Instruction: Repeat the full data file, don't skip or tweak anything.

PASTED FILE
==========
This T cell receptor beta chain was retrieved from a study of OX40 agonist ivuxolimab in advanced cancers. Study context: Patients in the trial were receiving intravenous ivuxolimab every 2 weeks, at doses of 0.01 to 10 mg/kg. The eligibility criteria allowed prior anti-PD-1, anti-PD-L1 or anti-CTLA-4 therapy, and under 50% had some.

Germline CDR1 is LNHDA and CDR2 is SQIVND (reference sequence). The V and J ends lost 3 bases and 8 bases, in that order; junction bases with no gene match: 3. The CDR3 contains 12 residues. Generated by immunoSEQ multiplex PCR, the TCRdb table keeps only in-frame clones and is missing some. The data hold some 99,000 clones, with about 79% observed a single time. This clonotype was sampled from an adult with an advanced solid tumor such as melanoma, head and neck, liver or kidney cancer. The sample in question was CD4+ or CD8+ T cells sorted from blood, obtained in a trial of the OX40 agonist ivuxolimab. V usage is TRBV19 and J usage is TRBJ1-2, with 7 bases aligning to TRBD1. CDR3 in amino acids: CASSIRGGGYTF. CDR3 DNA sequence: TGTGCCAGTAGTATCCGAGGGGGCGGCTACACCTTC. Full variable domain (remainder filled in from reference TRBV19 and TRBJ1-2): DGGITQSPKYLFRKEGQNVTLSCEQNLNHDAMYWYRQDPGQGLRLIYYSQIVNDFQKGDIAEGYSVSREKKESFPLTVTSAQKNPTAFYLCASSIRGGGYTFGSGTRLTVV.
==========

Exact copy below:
This T cell receptor beta chain was retrieved from a study of OX40 agonist ivuxolimab in advanced cancers. Study context: Patients in the trial were receiving intravenous ivuxolimab every 2 weeks, at doses of 0.01 to 10 mg/kg. The eligibility criteria allowed prior anti-PD-1, anti-PD-L1 or anti-CTLA-4 therapy, and under 50% had some.

Germline CDR1 is LNHDA and CDR2 is SQIVND (reference sequence). The V and J ends lost 3 bases and 8 bases, in that order; junction bases with no gene match: 3. The CDR3 contains 12 residues. Generated by immunoSEQ multiplex PCR, the TCRdb table keeps only in-frame clones and is missing some. The data hold some 99,000 clones, with about 79% observed a single time. This clonotype was sampled from an adult with an advanced solid tumor such as melanoma, head and neck, liver or kidney cancer. The sample in question was CD4+ or CD8+ T cells sorted from blood, obtained in a trial of the OX40 agonist ivuxolimab. V usage is TRBV19 and J usage is TRBJ1-2, with 7 bases aligning to TRBD1. CDR3 in amino acids: CASSIRGGGYTF. CDR3 DNA sequence: TGTGCCAGTAGTATCCGAGGGGGCGGCTACACCTTC. Full variable domain (remainder filled in from reference TRBV19 and TRBJ1-2): DGGITQSPKYLFRKEGQNVTLSCEQNLNHDAMYWYRQDPGQGLRLIYYSQIVNDFQKGDIAEGYSVSREKKESFPLTVTSAQKNPTAFYLCASSIRGGGYTFGSGTRLTVV.